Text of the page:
So we had more of a Winstonwobble, and Winston’s core support is from an elderly demographic. There is little similarity between him and Sanders or Corbyn.

UK and EU in ‘Brexit’ breakthrough

Report of a breakthrough in talks between the United Kingdom and the European Union that will allow ‘Brexit’ to progress to the next stage.

BBC – Brexit: ‘Breakthrough’ deal paves way for future trade talks

PM Theresa May has struck a last-minute deal with the EU in a bid to move Brexit talks on to the next phase.

There will be no “hard border” with Ireland; and the rights of EU citizens in the UK and UK citizens in the EU will be protected.

The so-called “divorce bill” will amount to between £35bn and £39bn, Downing Street says.

The European Commission president said it was a “breakthrough” and he was confident EU leaders will approve it.

They are due to meet next Thursday for a European Council summit and need to give their backing to the deal if the next phase of negotiations are to begin.

Talks can then move onto a transition deal to cover a period of up to two years after Brexit, and the “framework for the future relationship” – preliminary discussions about a future trade deal, although the EU says a deal can only be finalised once the UK has left the EU.

A final withdrawal treaty and transition deal will have to be ratified by the EU nations and the UK Parliament, before the UK leaves in March 2019.

But it is still not simple from here due to the precarious position of the May led Government.

Northern Ireland’s Democratic Unionist Party, whose opposition on Monday led to talks breaking down, said there was still “more work to be done” on the border issue and how it votes on the final deal “will depend on its contents”. Mrs May depends on the party’s support to win key votes in Westminster.

What has been agreed?

  • Guarantee that there will be “no hard border” between Northern Ireland and the Republic and that the “constitutional and economic integrity of the United Kingdom” will be maintained.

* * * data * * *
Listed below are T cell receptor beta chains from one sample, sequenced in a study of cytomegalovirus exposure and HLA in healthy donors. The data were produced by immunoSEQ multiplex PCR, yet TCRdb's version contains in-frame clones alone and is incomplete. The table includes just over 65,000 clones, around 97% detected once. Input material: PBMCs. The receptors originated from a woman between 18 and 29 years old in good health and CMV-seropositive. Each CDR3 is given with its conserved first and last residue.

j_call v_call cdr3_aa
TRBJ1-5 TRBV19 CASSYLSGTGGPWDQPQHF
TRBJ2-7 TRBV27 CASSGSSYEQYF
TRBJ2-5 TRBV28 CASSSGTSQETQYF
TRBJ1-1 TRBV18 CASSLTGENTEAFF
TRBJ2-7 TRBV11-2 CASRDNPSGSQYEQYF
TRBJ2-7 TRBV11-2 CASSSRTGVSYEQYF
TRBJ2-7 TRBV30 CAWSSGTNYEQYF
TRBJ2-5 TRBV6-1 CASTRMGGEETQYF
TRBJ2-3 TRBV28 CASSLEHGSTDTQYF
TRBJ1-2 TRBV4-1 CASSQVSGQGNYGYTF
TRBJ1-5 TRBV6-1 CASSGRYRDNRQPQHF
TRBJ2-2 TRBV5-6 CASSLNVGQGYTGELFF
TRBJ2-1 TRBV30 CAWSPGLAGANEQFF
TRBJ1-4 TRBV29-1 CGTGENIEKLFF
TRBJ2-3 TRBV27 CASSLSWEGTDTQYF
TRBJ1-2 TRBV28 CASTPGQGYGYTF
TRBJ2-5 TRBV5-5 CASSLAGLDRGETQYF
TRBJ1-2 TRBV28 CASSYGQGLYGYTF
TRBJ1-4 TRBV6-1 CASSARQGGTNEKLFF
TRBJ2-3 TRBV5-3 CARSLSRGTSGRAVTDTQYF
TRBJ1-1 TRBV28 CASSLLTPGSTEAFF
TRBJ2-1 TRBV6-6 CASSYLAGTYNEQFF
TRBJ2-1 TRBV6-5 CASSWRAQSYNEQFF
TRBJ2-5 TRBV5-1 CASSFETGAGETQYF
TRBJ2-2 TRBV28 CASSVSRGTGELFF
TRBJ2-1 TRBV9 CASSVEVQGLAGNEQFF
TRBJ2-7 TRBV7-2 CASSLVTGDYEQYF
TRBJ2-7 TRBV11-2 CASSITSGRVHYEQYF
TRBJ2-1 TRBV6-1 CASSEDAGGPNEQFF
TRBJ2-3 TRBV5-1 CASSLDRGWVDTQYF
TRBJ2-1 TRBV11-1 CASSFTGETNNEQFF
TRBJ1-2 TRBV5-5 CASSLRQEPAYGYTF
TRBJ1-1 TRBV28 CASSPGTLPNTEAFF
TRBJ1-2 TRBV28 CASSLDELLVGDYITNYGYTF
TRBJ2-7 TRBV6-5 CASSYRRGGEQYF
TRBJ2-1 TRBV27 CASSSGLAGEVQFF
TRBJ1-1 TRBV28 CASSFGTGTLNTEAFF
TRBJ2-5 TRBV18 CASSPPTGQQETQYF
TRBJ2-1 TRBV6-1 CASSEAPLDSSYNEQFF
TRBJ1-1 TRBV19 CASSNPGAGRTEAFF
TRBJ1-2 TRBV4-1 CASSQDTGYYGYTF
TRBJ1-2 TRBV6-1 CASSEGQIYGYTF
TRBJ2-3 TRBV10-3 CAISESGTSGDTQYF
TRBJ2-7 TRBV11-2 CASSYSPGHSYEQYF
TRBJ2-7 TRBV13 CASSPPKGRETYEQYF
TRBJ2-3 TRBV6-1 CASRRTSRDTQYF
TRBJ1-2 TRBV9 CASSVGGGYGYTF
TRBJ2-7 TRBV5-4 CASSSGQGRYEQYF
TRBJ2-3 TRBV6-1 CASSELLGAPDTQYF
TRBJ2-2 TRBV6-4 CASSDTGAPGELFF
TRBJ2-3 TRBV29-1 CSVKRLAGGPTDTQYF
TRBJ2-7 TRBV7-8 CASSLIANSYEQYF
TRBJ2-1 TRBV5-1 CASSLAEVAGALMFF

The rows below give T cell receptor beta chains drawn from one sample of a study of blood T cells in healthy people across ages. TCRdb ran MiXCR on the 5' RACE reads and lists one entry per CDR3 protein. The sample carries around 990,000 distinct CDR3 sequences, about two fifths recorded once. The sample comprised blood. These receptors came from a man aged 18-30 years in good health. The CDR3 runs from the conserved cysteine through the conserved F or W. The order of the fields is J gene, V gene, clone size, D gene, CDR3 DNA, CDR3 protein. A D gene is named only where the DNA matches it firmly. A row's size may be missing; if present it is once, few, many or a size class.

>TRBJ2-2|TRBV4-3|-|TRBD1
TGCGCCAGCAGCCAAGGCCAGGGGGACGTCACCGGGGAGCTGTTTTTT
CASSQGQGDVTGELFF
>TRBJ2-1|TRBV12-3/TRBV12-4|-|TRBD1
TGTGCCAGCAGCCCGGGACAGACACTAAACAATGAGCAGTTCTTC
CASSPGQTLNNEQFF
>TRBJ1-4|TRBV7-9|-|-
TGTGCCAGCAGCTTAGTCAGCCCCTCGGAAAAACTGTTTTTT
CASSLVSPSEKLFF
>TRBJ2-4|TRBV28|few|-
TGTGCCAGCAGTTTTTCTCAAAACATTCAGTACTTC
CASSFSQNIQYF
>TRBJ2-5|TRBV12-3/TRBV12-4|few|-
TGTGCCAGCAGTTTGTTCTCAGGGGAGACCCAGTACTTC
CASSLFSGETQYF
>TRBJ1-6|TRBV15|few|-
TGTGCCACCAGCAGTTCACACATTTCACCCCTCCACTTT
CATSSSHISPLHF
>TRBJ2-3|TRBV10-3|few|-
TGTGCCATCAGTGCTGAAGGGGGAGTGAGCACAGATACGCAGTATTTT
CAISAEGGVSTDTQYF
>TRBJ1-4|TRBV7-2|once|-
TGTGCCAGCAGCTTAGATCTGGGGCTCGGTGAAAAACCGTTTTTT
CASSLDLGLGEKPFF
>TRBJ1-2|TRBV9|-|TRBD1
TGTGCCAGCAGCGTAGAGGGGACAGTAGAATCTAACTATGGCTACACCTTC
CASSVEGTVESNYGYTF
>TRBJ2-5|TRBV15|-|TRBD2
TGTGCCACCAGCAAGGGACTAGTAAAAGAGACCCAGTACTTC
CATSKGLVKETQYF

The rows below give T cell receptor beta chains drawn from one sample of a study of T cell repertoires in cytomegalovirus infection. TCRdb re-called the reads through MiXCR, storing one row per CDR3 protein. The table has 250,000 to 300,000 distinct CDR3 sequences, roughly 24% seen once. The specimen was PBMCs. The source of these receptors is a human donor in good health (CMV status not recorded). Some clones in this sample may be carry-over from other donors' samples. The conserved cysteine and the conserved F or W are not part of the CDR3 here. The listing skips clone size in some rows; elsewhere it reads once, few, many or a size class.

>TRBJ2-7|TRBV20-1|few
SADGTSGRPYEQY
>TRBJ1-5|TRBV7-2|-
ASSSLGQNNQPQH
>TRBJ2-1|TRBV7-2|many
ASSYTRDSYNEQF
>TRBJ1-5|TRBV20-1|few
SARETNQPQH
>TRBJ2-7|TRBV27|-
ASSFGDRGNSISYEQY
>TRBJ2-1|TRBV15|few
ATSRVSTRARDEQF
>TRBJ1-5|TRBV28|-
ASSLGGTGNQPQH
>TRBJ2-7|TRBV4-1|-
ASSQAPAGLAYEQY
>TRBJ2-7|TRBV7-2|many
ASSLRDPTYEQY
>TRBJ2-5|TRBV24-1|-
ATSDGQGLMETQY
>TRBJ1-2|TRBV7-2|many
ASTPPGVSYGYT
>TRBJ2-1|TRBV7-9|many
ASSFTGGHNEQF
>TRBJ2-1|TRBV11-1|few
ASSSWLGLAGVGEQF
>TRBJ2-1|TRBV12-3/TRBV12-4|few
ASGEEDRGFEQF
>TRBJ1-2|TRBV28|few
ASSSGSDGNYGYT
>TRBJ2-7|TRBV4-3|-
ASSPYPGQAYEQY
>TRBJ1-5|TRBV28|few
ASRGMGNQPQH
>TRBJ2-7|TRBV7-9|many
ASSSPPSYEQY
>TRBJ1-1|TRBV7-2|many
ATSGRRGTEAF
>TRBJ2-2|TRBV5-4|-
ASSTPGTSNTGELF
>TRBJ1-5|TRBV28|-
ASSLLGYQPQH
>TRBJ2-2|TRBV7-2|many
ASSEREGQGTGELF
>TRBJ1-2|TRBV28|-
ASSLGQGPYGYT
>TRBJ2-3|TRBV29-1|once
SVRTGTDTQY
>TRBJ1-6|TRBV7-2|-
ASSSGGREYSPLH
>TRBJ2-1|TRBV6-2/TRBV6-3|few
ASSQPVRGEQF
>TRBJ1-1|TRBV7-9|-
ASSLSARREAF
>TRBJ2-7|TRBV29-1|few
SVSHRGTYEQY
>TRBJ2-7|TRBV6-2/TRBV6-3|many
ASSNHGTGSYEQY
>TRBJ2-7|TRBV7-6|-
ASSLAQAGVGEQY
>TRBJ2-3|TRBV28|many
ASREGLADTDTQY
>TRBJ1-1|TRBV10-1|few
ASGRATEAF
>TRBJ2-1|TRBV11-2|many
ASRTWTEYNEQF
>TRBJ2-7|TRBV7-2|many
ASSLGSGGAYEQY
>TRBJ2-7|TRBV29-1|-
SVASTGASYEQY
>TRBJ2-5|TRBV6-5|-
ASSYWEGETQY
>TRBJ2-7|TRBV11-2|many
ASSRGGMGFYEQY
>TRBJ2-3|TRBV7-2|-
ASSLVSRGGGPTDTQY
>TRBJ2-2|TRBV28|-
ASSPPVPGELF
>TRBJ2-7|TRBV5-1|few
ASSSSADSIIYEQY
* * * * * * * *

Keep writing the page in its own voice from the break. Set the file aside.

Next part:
• EU citizens living in the UK and vice versa will have their rights to live, work and study protected. The agreement includes reunification rights for relatives who do not live in the UK to join them in their host country in the future
  • Financial settlement – No specific figure is in the document but Downing Street says it will be between £35bn and £39bn, including budget contributions during a two-year “transition” period after March 2019

Brexit: All you need to know

The cost is high:

A figure is not mentioned in the text of the agreement but Downing Street says it will be between £35bn and £39bn – higher than Theresa May indicated in September but lower than some estimates. It will be paid over four years and the precise figure is unlikely to be known for some time.

The prime minister said it would be “fair to the British taxpayer” and would mean the UK in future “will be able to invest more in our priorities at home, such as housing, schools and the NHS”.

So Brexit still has a difficult and potentially very expensive path to follow.

Facebook and the Brexit vote

Facebook is also under investigation in the UK to see how much Russian operatives might have interfered in the Brexit vote.

The Telegraph: MPs order Facebook to hand over evidence of Russian election meddling

The Digital, Culture, Media and Sport committee has demanded that the US internet giant release adverts and pages linked to Russia in the build up to last year’s EU referendum and June’s general election.

On Tuesday Damian Collins, the chairman of the committee, wrote to Facebook’s chief executive Mark Zuckerberg asking for the company to hand over examples of adverts bought by Russian-linked accounts as well as details about how much they cost and how many people saw them.

The committee is currently investigating the influence of fake news, which critics say has thrived on Facebook in the last year amid politically-divisive votes in the US and across Europe.

“Part of this inquiry will focus on the role of foreign actors abusing platforms such as yours to interfere in the political discourse of other nations,” Mr Collins wrote.

Facebook sparked a political storm in the US last month when it revealed that thousands of adverts were bought by Russians in the run-up to Trump’s election victory.